The past few years back-to-school hasn't been so enjoyable - although I usually manage to get in some back-to-school clothes shopping. Perhaps this September will be different, considering this is the first September since 1985 that I haven't actually been going back to school. I just happen to work at one. It will be strange in a way - not prepping for classes or outreach. All I have to do is research.

That's the only thing on my plate? Hmm. Weird. I don't even know what to say about that besides....HALLELUJAH!!!

Tuesday, September 1, 2009

WiASS Conference

I have been eying the website of the Women in Astronomy and Space Science 2009 conference, and it looks like it will be a good one. I'm particularly interested in the sessions about how professional societies can influence percentages and retention, paths to non-academic careers, re-entering academia after a break, and parenthood.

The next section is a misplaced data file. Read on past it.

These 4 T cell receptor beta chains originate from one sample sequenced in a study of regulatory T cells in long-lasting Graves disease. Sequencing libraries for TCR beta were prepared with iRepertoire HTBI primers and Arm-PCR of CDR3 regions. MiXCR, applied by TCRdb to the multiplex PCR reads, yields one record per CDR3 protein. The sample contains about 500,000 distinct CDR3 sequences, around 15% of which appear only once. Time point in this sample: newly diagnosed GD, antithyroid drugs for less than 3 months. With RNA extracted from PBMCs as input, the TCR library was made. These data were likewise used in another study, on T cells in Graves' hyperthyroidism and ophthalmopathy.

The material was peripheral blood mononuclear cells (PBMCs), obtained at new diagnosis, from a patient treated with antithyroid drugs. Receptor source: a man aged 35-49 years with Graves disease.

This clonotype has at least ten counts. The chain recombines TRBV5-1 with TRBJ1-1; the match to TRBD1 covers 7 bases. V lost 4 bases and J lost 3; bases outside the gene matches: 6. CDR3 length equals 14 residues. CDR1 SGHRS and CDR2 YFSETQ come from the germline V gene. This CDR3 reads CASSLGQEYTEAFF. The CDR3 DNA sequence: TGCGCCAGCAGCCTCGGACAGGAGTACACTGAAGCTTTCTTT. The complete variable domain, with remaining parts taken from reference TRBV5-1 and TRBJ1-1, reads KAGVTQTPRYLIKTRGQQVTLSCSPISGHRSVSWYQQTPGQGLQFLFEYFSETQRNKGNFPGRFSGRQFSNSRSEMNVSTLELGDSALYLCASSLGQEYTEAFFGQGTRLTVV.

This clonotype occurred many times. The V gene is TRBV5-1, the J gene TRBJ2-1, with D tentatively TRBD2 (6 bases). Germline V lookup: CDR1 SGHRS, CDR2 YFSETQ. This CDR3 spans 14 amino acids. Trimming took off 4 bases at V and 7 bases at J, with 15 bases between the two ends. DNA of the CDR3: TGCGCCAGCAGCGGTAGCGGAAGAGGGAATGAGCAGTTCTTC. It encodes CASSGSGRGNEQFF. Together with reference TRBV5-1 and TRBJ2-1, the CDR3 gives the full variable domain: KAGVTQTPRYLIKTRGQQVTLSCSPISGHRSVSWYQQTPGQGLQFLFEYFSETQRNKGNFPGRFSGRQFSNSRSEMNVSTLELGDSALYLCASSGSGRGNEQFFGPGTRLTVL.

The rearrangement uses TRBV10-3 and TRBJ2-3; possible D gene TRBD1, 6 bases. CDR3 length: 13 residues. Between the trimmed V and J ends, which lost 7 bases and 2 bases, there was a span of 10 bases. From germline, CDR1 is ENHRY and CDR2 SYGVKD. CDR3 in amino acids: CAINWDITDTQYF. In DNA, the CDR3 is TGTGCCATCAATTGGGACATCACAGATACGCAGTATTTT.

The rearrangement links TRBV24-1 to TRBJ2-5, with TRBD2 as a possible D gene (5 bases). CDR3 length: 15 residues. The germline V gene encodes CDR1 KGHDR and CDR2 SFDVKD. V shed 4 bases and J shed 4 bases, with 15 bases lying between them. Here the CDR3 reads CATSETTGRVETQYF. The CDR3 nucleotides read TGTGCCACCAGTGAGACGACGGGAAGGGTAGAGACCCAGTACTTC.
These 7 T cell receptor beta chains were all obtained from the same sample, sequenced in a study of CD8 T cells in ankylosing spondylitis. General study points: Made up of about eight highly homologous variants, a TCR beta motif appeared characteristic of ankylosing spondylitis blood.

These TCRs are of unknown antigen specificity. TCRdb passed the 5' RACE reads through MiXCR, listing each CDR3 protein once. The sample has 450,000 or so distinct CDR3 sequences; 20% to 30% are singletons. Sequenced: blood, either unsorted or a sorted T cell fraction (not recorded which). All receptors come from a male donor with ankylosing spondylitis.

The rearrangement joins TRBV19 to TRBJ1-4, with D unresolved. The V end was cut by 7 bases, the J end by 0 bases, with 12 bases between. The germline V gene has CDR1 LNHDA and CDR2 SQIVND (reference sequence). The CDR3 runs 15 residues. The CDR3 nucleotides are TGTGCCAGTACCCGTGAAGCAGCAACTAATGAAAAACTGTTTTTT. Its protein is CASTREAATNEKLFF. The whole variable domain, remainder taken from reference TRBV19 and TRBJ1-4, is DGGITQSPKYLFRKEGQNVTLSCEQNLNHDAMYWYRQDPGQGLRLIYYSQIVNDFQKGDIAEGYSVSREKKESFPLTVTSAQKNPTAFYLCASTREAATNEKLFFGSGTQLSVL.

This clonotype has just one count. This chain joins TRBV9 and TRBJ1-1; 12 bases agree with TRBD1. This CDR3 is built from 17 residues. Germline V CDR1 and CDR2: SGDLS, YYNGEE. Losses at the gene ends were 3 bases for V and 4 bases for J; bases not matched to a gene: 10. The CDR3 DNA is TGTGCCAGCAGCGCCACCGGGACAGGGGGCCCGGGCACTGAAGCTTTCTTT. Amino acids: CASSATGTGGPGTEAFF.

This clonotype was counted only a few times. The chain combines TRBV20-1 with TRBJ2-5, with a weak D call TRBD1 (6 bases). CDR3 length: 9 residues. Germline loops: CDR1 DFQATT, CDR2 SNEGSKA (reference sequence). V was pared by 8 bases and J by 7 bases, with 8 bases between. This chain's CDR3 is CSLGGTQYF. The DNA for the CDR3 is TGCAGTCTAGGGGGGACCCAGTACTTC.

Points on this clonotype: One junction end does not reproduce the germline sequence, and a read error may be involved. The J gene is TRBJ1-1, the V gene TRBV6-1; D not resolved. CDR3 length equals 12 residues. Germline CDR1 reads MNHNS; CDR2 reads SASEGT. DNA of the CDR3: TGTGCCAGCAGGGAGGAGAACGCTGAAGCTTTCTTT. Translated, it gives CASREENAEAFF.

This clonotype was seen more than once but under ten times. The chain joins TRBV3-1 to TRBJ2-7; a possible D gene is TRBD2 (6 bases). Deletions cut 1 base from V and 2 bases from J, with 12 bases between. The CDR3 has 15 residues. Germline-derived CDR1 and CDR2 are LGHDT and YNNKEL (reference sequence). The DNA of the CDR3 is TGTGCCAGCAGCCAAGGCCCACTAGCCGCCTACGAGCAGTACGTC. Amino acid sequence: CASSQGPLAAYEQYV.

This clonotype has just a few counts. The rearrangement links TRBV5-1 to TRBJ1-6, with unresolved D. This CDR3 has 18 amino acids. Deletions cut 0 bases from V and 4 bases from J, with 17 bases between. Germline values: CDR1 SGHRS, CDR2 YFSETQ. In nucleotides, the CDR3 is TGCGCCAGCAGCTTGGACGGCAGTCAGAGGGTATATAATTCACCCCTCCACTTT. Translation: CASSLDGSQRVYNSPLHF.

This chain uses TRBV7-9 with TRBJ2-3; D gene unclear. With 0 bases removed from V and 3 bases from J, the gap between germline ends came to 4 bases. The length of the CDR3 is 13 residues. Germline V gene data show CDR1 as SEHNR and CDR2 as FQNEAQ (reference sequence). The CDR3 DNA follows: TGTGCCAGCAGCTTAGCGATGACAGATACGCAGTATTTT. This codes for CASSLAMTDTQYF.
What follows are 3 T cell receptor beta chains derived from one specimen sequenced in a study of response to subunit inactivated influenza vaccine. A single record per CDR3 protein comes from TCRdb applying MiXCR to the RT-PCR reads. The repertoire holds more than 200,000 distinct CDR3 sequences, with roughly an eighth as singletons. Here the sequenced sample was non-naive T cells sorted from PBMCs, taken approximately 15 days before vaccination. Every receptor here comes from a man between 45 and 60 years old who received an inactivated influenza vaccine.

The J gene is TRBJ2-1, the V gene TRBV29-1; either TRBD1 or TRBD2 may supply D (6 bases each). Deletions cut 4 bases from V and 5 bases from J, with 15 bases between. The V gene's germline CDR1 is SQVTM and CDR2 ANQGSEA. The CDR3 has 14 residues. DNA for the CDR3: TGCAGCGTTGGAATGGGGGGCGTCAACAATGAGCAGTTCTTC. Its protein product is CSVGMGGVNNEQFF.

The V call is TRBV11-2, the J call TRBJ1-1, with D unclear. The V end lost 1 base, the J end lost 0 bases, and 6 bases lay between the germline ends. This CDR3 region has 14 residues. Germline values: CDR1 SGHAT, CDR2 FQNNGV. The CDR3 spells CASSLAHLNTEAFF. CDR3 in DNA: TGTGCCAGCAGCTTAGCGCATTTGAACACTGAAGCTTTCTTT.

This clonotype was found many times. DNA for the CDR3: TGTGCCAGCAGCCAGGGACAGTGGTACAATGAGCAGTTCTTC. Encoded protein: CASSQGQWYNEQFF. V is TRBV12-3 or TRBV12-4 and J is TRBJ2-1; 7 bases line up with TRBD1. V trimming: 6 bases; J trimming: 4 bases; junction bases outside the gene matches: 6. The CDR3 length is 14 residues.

The conference is from October 21-23rd, and I fully intend to go. I don't have funding for it, but they are offering travel grants for early-career astronomers. Hopefully I can get at least partial funding from that, and then also apply for grants/bursaries through my university. And hey, if I end up having to pay for it myself, that would be okay (but not ideal).

I'm really excited for this conference because I would get to meet (hopefully) like-minded women in the field. It sounds like there is a a lot of time scheduled for networking, especially during meals (which will be done together for the most part - and are even included in the registration!).

I would also like to contribute a poster, but am a bit stuck on ideas. I haven't done any formal research on topics related to women in astronomy - but I'm meeting with a professor today, who is also going, to discuss ideas.

Is anyone else planning on going to this conference?